Back to the gold standard? You’ve got to be kidding me!5 July, 2012 at 11:02 | Posted in Economics | 2 Comments
Eighty years ago Keynes could congratulate Great Britain on finally having got rid on the biggest ”barbarous relic” of his time – the gold standard. He lamented that
advocates of the ancient standard do not observe how remote it now is from the spirit and the requirement of the age … [T]he long age of Commodity Money has at last passed away before the age of Representative Money. Gold has ceased to be a coin, a hoard, a tangible claim to wealth … It has become a much more abstract thing – just a standard of value; and it only keeps this nominal status by being handed round from time to time in quite small quantities amongst a group of Central Banks.
Ending the use of fiat money guaranteed by promises for currencies once more backed by gold is not the way out of the present economic crisis. Far from being the sole prophylactic against the alleged problems of fiat money, as the “gold bugs” maintain, a return to gold would only make things far worse. So I – just as Keynes did – most certainly reject any proposals for restoring the gold standard.
The “gold bugs” seem to forget that we actually have tried the gold standard before – in the era more or less between 1870 and 1930 – and with disastrous results!
Implementing a new gold standard today would only lead to a generally falling price level. Sounds great? If you think so, read what Keynes wrote already eighty years ago in Essays in Persuasion:
Of course, a fall in prices, which is the the same thing as a rise in the value of claims on money, means that real wealth is transferred from the debtor in favour of the creditor, so that a larger proportion of the real assets is represented by the claims of the depositor, and a smaller proportion belongs to the nominal owner of the asset who has borrowed in order to buy.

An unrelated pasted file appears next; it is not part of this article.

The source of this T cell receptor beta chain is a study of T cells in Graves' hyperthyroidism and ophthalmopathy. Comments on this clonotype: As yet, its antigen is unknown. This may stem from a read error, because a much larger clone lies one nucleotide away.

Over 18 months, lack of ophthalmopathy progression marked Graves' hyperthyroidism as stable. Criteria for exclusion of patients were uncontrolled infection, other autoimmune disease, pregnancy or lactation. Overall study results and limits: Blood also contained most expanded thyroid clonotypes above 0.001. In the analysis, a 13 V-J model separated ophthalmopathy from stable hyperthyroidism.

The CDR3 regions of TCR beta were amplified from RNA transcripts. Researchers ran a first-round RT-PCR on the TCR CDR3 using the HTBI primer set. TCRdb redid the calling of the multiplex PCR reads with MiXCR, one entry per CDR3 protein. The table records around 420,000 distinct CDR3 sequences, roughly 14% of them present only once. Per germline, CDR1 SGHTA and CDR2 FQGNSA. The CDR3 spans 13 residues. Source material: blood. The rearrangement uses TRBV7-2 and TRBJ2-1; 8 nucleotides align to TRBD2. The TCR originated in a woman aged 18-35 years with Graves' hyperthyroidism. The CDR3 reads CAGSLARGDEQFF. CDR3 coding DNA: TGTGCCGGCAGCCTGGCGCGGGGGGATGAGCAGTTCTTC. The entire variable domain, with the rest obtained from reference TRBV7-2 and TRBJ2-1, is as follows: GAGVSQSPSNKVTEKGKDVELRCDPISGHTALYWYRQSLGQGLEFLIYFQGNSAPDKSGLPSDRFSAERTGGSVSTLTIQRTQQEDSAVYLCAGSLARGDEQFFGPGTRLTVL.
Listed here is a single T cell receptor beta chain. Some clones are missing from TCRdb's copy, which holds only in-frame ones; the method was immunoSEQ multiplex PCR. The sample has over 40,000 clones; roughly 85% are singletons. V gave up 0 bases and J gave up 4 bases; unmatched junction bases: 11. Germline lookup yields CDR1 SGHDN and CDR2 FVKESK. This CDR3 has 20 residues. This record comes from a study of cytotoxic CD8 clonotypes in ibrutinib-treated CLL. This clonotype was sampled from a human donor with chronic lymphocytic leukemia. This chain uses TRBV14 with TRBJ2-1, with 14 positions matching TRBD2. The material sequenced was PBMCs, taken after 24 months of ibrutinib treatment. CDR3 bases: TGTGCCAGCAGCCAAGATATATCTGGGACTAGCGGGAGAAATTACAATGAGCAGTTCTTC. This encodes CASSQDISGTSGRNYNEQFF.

Allowing this debt deflation process – the analysis of which was later developed by Irving Fisher and Hyman Minsky – would land us in a situation where output and wages would fall and unemployment and the real burden of debt would increase. The only winners would probably be banks and financial institutes.
So why would anyone want to reinstate a gold standard? Duncan Weldon may have the right answer:
Economically, the case for the gold standard simply does not stack up and yet it still finds very vocal supporters. Fundamentally the case is political rather than financial. Gold bugs want to see golden handcuffs restraining the ability of central banks to intervene and states to spend, they want to remove any vestige of political control of the monetary system and fix it an arbitrarily chosen shiny metal in order to let free market forces take over. It is therefore no surprise that most gold bugs are to be found on the libertarian right.
Still not convinced of why a return to gold is a bad idea?
Then maybe the greatest authority of our time on international systems of payment – Barry Eichengreen – is able to convince you. In an article – A Critique of Pure Gold – he shows that the neoliberal proposals for reinstalling a payment system based on gold is pure nonsense.
Still not convinced? Then, at least, remember what Keynes wrote in The Economic Consequences of Mr Churchill (1925):
We stand midway between two theories of economic society. The one theory maintains that wages should be fixed by reference to what is ’fair’ and ’reasonable’ as between classes. The other theory–the theory of the economic juggernaut–is that wages should be settled by economic pressure, otherwise called ’hard facts’, and that our vast machine should crash along, with regard only to its equilibrium as a whole, and without attention to the chance consequences of the journey to individual groups. The gold standard, with its dependence on pure chance, its faith in the ’automatic adjustments’, and its general regardlessness of social detail, is an essential emblem and idol of those who sit in the top tier of the machine. I think that they are immensely rash… in their comfortable belief that nothing really serious ever happens. Nine times out of ten, nothing really does happen–merely a little distress to individuals or to groups. But we run a risk of the tenth time (and stupid into the bargain), if we continue to apply the principles of an economics, which was worked out on the hypothesis of laissez-faire and free competition, to a society which is rapidly abandoning these hypotheses…